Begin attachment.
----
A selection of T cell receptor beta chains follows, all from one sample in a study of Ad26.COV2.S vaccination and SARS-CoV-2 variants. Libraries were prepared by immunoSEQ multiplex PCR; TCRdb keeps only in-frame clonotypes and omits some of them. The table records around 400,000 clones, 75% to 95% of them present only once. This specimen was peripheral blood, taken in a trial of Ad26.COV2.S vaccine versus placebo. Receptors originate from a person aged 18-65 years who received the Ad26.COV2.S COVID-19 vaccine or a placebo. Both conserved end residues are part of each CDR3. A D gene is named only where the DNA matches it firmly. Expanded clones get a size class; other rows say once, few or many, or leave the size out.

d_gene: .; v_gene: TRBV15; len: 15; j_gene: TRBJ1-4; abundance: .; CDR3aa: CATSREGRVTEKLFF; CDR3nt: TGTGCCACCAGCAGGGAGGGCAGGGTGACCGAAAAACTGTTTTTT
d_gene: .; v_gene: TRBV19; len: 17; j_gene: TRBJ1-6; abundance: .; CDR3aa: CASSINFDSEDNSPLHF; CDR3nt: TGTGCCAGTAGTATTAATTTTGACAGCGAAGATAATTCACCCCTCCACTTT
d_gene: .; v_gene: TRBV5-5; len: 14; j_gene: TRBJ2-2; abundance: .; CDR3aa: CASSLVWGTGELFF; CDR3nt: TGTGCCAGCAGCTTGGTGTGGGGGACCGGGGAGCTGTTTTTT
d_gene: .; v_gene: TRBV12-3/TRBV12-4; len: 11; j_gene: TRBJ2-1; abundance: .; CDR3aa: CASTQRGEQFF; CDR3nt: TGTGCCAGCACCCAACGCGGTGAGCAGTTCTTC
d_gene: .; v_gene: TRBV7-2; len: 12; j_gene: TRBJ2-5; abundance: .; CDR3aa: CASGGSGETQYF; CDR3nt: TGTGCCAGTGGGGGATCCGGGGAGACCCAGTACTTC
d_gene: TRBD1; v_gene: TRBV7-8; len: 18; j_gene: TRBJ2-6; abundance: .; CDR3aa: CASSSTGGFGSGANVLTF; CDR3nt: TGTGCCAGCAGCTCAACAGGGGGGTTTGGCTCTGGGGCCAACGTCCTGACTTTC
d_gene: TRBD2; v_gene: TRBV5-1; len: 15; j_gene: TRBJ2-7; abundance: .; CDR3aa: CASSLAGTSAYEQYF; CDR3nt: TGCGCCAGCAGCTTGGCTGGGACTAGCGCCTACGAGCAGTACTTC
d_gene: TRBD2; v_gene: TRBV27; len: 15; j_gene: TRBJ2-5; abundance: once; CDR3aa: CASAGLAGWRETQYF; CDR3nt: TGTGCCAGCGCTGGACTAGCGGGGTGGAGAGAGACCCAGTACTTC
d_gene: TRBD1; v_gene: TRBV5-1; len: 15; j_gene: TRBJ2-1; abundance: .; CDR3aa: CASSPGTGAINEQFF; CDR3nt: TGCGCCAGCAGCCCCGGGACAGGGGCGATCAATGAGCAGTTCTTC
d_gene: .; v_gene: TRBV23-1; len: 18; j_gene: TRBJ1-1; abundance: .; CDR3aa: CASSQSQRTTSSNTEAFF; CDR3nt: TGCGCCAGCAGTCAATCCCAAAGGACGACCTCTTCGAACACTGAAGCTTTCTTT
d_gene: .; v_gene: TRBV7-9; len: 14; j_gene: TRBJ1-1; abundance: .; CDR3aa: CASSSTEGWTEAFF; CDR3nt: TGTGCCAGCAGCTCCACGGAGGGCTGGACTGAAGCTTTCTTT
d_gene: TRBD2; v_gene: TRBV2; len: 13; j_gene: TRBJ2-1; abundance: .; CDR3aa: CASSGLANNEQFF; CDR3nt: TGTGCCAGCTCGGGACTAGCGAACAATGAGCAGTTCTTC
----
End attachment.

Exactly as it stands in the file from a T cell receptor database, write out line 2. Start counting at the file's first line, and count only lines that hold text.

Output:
d_gene: .; v_gene: TRBV15; len: 15; j_gene: TRBJ1-4; abundance: .; CDR3aa: CATSREGRVTEKLFF; CDR3nt: TGTGCCACCAGCAGGGAGGGCAGGGTGACCGAAAAACTGTTTTTT